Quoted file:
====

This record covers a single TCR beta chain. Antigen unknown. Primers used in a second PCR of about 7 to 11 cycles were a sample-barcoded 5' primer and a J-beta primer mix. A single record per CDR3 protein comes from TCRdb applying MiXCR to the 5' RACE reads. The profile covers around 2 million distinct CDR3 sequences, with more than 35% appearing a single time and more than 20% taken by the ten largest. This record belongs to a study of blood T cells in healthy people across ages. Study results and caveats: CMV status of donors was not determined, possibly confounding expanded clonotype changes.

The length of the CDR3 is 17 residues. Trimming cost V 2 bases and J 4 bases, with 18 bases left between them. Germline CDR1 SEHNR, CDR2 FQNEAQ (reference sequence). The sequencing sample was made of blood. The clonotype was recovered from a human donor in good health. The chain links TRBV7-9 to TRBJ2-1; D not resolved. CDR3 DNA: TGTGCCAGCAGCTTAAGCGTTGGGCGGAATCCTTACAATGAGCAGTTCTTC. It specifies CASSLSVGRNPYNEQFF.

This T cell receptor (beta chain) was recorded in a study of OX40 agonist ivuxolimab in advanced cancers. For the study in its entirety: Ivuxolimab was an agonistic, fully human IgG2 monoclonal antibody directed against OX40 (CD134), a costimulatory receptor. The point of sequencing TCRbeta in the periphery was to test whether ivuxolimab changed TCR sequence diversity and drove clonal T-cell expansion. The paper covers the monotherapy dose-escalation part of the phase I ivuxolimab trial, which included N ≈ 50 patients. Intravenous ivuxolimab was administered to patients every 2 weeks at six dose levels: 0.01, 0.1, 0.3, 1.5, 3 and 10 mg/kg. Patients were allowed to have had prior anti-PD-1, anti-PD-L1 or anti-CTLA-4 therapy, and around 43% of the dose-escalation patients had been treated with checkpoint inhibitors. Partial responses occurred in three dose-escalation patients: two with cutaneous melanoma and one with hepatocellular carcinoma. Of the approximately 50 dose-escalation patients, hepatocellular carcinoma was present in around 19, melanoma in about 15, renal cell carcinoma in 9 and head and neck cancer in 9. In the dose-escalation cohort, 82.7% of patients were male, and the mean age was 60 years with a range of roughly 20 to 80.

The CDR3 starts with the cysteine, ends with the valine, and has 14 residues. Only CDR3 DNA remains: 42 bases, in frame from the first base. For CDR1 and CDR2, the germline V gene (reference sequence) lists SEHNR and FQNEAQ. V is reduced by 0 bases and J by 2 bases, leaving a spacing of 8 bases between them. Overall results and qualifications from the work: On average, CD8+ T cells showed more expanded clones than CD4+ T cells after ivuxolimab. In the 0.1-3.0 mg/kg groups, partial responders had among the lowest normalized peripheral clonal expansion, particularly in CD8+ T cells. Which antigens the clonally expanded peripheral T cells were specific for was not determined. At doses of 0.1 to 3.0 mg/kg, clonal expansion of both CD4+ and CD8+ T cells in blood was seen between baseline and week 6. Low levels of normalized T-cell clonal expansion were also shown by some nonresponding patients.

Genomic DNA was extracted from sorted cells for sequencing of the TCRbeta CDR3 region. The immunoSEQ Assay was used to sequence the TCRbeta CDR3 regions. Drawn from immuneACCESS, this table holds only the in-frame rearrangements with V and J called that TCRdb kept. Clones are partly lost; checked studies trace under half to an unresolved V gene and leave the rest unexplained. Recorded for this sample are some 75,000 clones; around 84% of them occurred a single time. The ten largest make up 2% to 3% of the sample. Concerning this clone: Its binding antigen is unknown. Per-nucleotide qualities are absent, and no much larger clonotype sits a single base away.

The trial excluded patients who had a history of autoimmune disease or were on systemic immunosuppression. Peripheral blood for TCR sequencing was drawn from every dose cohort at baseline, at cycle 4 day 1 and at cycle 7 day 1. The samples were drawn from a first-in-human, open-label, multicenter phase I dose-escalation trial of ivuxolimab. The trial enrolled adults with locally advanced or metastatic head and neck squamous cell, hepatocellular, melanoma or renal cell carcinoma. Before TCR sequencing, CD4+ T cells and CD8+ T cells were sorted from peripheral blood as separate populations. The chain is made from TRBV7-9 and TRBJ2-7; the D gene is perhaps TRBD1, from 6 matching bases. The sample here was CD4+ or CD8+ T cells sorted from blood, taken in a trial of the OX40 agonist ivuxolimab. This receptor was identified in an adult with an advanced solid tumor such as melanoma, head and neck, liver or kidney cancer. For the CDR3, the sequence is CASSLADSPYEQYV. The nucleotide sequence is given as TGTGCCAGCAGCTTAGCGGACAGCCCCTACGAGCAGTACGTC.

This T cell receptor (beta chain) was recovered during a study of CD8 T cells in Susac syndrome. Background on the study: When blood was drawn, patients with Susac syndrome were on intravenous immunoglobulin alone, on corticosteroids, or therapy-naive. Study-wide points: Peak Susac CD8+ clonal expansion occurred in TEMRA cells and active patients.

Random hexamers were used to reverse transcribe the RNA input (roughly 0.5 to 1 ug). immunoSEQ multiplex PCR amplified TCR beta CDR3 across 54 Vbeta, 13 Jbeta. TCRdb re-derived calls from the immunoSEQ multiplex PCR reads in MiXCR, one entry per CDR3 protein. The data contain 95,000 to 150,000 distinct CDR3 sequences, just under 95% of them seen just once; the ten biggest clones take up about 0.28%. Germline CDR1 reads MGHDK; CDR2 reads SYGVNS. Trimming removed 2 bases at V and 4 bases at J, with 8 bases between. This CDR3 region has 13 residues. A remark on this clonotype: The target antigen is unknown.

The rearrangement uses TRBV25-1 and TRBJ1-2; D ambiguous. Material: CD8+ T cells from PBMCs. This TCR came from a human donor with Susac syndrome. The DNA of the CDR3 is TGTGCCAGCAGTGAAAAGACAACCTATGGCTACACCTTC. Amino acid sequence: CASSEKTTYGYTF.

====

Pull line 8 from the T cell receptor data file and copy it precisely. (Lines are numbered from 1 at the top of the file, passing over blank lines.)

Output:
Random hexamers were used to reverse transcribe the RNA input (roughly 0.5 to 1 ug). immunoSEQ multiplex PCR amplified TCR beta CDR3 across 54 Vbeta, 13 Jbeta. TCRdb re-derived calls from the immunoSEQ multiplex PCR reads in MiXCR, one entry per CDR3 protein. The data contain 95,000 to 150,000 distinct CDR3 sequences, just under 95% of them seen just once; the ten biggest clones take up about 0.28%. Germline CDR1 reads MGHDK; CDR2 reads SYGVNS. Trimming removed 2 bases at V and 4 bases at J, with 8 bases between. This CDR3 region has 13 residues. A remark on this clonotype: The target antigen is unknown.